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Tag Archives: Normal Distribution
A normal bell curve made with humans
A group of students are stacked according to their heights. The result resembles a normal bell curve. Who are the students in the picture? The image is from the statistics and actuarial science department of Simon Fraser University. These students … Continue reading
Rolling Dice to Buy Gas
The price of gas you pay at the pump is influenced by many factors. One such factor is the price of crude oil in the international petroleum market, which can be highly dependent on global macroeconomic conditions. Why don’t we … Continue reading
The Middle 80% Is Not 80th Percentile
A student sent me an email about a practice problem involving finding the middle 80% of a normal distribution. The student was confusing the middle 80% of a bell curve with the 80th percentile. The student then tried to answer … Continue reading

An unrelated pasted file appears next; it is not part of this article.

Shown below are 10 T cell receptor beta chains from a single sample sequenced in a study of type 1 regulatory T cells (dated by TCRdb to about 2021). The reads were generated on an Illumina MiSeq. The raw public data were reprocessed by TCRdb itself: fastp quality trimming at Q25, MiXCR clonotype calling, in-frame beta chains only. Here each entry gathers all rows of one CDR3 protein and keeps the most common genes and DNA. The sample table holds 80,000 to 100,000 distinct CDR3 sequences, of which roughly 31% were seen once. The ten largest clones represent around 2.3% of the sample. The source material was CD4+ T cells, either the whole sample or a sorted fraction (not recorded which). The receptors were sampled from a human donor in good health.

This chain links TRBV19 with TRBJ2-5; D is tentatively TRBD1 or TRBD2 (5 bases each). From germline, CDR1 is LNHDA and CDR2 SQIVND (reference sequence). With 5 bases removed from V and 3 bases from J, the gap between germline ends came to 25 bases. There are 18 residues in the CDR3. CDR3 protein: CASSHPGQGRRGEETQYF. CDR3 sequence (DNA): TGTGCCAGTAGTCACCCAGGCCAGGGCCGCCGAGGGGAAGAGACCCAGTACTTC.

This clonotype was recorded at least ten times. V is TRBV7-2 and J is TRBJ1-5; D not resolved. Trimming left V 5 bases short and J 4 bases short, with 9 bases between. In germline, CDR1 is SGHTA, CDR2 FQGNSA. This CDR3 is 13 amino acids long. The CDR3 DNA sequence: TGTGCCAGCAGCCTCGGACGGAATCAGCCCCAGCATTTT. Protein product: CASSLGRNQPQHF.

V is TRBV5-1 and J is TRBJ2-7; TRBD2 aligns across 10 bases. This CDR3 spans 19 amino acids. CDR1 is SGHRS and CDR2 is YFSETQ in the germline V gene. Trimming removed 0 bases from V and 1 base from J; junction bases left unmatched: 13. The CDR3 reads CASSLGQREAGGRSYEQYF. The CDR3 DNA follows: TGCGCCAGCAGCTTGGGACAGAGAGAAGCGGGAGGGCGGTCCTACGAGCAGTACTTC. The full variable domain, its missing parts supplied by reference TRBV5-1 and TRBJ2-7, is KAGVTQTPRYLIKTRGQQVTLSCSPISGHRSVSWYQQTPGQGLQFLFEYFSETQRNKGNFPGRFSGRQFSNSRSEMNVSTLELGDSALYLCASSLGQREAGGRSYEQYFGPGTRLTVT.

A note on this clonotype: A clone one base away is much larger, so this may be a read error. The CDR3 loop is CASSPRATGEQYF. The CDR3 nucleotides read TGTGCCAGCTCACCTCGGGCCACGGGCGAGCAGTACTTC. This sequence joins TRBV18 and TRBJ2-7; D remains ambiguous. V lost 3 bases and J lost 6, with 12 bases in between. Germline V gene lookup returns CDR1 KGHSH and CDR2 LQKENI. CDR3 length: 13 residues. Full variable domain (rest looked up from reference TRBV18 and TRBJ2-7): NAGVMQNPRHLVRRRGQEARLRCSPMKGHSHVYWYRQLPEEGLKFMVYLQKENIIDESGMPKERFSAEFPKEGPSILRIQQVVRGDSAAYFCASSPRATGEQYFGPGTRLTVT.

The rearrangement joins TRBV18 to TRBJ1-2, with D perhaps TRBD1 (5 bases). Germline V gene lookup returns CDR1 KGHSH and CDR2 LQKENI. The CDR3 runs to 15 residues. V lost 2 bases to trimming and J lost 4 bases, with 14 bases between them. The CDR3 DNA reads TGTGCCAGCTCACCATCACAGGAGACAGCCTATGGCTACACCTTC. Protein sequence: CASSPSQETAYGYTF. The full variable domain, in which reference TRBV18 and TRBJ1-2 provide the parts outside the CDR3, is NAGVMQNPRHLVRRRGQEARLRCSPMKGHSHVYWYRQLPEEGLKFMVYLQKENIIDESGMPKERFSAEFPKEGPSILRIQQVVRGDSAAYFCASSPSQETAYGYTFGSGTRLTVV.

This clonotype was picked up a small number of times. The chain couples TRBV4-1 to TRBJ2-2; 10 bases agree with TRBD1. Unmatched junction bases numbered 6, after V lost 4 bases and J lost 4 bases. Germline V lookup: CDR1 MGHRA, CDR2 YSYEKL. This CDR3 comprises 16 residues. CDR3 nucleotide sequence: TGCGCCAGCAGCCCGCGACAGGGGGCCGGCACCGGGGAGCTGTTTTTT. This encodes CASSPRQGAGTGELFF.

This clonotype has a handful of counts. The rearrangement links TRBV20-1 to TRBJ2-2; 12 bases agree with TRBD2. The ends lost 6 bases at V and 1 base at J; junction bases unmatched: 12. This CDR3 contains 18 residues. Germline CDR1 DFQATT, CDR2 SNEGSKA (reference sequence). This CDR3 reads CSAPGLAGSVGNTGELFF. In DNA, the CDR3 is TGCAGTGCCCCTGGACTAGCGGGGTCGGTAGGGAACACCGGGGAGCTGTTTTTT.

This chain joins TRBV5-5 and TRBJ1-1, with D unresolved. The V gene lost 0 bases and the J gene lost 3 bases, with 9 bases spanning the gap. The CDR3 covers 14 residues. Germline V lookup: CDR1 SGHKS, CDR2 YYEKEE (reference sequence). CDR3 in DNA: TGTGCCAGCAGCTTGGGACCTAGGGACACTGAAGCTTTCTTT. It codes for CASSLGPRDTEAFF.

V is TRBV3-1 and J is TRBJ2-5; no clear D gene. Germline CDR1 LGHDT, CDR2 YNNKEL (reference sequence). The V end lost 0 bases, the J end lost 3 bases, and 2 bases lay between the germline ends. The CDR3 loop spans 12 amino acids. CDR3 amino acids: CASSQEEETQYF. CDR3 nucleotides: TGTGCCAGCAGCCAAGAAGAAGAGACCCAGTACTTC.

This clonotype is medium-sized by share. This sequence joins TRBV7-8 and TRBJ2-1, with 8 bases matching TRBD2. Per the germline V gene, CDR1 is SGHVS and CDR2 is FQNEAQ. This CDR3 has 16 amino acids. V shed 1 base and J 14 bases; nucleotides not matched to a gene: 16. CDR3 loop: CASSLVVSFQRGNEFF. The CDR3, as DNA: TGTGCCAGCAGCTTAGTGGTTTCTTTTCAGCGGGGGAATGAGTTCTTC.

Comparing Growth Charts
Suppose both an 8year old boy and a 10year old boy are 54 inches tall (four feet six inches). Physically they are of the same heights. But a better way to compare is to find out where each boy stands … Continue reading
An Example of a Normal Curve
One way to estimate probabilities is to use empirical data. However, if the histogram of the data shapes like a bell curve (or reasonably close to a bell curve), we can use a normal curve to estimate probabilities. All we … Continue reading
Interpreting ACT Scores
The ACT is a standardized test that is used for college and university admissions in the United States. According to their web site, the ACT test “assesses high school students’ general educational development and their ability to complete collegelevel work”. … Continue reading
The Safest Driving City in America
Which city in America has the worst drivers? When I asked this questions, many people guessed New York or Los Angeles. How about the city with the safest drivers? According to a recent report released by The Allstate Insurance Company, … Continue reading
A Student’s View of the Normal Distribution
In my teaching, I always strive to encourage students to look at statistics from a practical point of view. In a recent class period covering the normal distribution, I indicated that data values more than 3 standard deviations away from … Continue reading →